Real People as Fiction – Linkgasm #3

Timmi Duchamp on representing history in fiction, particularly using real historical personages in fiction. Here’s Part Two.

Are novelists entitled to use real-world characters? by Guy Gavriel Kay, an essay for The Guardian that’s linked from the above post.

This also brings to mind Real Person Fiction, which is not at all a new practice – for example, the Brontë juvenalia includes historical figures and variations thereof.

How about Reverse Historical Fiction? (via Creating Van Gogh) “[Shumaker]’s story is an epistolary one in which a literature professor describes the troubled history of a (deceased) colleague’s doctoral dissertation, one that the colleague was forced to drop. The long and short of it is that while a graduate student, this man discovered that Huckleberry Finn was no fictitious character but a real person who wrote down his life story and gave it to Samuel Clemens, merely hoping for assistance in getting the memoir published.”

And these sound interesting as well: The Secret Diaries of Charlotte Bronte and The Lost Memoirs of Jane Austen by Syrie James.

I haven’t read either of those books yet, so here’s a review of The Secret Diaries of Charlotte Bronte at the BronteBlog. Review of The Lost Memoirs of Jane Austen at Bookstack.

Here’s another interesting post: Redefining Historical Fiction, Amazon-style at Reading the Past.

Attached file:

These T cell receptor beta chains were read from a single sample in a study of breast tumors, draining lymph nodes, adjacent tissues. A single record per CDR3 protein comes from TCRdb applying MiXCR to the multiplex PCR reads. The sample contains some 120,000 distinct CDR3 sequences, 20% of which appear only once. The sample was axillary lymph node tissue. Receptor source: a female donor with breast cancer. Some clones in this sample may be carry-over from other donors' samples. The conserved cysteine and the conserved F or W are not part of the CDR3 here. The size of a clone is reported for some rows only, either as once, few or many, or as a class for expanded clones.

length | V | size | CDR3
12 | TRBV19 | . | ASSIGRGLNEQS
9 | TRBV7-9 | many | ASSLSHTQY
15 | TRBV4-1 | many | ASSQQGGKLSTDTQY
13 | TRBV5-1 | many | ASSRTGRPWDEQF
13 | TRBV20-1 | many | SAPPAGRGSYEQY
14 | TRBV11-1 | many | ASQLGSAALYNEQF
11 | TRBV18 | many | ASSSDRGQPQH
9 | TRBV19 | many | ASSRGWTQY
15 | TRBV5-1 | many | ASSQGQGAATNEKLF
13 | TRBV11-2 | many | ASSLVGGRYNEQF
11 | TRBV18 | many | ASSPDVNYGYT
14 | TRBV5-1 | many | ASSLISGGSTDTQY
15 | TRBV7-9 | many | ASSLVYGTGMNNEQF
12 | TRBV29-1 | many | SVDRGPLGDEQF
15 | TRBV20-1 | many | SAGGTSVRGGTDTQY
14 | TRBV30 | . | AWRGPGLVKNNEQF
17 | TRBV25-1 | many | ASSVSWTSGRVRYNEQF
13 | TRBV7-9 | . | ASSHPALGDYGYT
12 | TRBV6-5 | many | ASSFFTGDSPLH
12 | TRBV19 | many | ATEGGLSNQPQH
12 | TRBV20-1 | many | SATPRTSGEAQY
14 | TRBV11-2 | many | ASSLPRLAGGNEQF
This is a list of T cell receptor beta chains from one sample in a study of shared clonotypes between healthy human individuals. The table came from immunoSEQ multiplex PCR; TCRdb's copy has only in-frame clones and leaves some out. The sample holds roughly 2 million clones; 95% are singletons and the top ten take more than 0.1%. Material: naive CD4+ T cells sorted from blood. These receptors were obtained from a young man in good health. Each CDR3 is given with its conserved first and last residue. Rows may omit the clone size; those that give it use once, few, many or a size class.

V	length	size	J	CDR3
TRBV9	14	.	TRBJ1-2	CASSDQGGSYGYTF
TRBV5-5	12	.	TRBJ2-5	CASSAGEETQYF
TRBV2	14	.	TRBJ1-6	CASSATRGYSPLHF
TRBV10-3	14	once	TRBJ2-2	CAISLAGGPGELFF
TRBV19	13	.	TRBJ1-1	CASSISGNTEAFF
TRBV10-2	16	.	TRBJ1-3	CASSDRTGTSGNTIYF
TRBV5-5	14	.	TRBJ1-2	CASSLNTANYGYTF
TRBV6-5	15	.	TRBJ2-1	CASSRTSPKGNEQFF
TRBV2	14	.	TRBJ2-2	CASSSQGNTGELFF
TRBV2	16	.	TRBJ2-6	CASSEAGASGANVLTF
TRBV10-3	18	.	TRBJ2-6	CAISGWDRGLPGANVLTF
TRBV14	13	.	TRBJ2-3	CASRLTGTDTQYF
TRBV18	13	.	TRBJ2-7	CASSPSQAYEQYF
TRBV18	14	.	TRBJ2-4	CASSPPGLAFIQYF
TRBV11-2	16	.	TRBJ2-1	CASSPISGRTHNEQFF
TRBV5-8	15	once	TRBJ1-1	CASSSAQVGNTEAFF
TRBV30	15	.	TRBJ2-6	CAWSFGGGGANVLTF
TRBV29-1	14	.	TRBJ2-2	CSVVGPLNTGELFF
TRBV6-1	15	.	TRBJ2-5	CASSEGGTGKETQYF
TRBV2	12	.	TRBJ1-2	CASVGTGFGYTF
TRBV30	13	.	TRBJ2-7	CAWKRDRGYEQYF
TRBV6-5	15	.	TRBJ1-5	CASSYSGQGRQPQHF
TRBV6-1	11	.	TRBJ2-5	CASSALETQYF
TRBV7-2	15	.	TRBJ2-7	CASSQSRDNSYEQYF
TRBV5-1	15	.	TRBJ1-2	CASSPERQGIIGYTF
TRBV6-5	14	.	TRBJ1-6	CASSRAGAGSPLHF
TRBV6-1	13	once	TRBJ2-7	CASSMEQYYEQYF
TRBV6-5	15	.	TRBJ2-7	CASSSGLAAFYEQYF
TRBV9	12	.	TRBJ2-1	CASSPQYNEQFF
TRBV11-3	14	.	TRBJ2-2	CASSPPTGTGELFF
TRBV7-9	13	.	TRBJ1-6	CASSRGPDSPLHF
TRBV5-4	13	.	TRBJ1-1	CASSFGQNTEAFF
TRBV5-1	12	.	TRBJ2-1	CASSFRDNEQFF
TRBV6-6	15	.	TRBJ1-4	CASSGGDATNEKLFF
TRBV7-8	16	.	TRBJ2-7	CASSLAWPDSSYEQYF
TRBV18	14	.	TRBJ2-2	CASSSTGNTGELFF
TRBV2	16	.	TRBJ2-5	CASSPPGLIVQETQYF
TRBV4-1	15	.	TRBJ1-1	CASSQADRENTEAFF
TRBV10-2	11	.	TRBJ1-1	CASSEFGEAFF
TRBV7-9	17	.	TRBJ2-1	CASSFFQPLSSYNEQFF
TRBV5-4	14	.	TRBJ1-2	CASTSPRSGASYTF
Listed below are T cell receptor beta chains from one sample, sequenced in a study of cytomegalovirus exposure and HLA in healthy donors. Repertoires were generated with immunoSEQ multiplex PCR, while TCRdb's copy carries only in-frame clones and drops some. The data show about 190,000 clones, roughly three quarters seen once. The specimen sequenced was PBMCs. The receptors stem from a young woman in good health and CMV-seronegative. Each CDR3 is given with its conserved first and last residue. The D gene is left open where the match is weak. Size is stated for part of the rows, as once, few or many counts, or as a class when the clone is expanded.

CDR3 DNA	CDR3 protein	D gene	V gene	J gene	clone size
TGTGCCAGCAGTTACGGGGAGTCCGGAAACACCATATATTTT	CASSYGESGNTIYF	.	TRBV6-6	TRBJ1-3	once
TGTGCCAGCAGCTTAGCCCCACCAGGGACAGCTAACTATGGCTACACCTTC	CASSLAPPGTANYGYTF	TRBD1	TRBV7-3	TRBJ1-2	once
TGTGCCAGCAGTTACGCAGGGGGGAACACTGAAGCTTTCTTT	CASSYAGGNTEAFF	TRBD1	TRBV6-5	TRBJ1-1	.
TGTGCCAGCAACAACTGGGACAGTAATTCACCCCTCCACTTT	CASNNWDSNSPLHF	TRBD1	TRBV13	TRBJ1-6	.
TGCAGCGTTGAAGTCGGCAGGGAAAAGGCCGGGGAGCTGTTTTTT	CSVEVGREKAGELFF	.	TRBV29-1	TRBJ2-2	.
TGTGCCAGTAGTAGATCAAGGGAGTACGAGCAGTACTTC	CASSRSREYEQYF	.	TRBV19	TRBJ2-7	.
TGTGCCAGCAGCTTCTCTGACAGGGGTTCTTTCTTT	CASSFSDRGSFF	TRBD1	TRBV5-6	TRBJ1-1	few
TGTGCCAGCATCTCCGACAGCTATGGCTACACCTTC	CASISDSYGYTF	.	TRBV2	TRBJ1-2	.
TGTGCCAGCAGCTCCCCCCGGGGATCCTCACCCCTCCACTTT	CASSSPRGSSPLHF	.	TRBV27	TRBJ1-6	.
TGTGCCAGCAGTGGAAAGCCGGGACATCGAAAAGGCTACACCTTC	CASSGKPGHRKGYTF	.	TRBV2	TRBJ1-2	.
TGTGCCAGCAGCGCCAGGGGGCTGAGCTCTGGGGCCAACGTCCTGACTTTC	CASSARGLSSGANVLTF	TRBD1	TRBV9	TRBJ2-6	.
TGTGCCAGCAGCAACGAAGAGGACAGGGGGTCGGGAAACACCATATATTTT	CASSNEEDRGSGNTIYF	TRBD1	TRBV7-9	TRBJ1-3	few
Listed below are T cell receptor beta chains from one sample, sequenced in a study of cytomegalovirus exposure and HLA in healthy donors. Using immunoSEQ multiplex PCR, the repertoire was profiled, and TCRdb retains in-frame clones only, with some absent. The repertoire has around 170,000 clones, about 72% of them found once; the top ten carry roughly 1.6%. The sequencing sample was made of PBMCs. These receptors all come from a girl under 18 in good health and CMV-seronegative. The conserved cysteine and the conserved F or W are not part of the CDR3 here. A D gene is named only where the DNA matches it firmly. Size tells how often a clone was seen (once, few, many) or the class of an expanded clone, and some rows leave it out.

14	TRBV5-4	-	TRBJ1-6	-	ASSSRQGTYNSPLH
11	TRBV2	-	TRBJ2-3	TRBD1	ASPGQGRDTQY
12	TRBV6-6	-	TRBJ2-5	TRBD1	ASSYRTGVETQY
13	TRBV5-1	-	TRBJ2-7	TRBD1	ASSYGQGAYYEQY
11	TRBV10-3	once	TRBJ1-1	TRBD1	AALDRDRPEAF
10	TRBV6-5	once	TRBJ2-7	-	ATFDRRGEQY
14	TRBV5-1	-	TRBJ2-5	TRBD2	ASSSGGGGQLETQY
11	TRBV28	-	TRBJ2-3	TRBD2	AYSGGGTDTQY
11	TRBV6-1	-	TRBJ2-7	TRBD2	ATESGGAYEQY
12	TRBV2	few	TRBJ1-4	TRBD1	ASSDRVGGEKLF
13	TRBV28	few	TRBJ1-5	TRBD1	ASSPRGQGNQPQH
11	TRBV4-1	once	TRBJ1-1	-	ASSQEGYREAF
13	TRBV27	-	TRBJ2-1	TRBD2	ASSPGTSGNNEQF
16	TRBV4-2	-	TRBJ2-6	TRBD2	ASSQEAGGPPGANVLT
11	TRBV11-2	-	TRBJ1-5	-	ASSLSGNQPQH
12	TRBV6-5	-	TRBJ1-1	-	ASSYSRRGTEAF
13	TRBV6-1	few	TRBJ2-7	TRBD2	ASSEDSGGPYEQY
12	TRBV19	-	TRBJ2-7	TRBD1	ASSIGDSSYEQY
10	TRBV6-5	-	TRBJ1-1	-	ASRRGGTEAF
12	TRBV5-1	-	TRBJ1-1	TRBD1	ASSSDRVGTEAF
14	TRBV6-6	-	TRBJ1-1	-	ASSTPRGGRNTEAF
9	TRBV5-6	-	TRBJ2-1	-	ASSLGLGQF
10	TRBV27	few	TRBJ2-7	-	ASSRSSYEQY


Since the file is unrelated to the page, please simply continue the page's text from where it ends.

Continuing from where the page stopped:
Then there’re cartoon characters of a real person that take on a life of their own, in this post from Henry Jenkins, back in April 2008: My Life as a Cartoon Character.

Sometimes, the details of reality just won’t work, no matter how hard you try. 2D Goggles: The Style Edition.

And on a completely different note, How Being a Theater Geek Improved My Writing by Barbara Barnett.

Linkgasm 1.

Linkgasm 2.

About Victoria Janssen

Victoria Janssen [she, her] currently writes cozy space opera for Kalikoi. The novella series A Place of Refuge begins with Finding Refuge: Telepathic warrior Talia Avi, genius engineer Miki Boudreaux, and augmented soldier Faigin Balfour fought the fascist Federated Colonies for ten years, following the charismatic dissenter Jon Churchill. Then Jon disappeared, Talia was thought dead, and Miki and Faigin struggled to take Jon’s place and stay alive. When the FC is unexpectedly upended, Talia is reunited with her friends and they are given sanctuary on the enigmatic planet Refuge. The trio of former guerillas strive to recover from lifetimes of trauma, build new lives on a planet with endless horizons, and forge tender new connections with each other.
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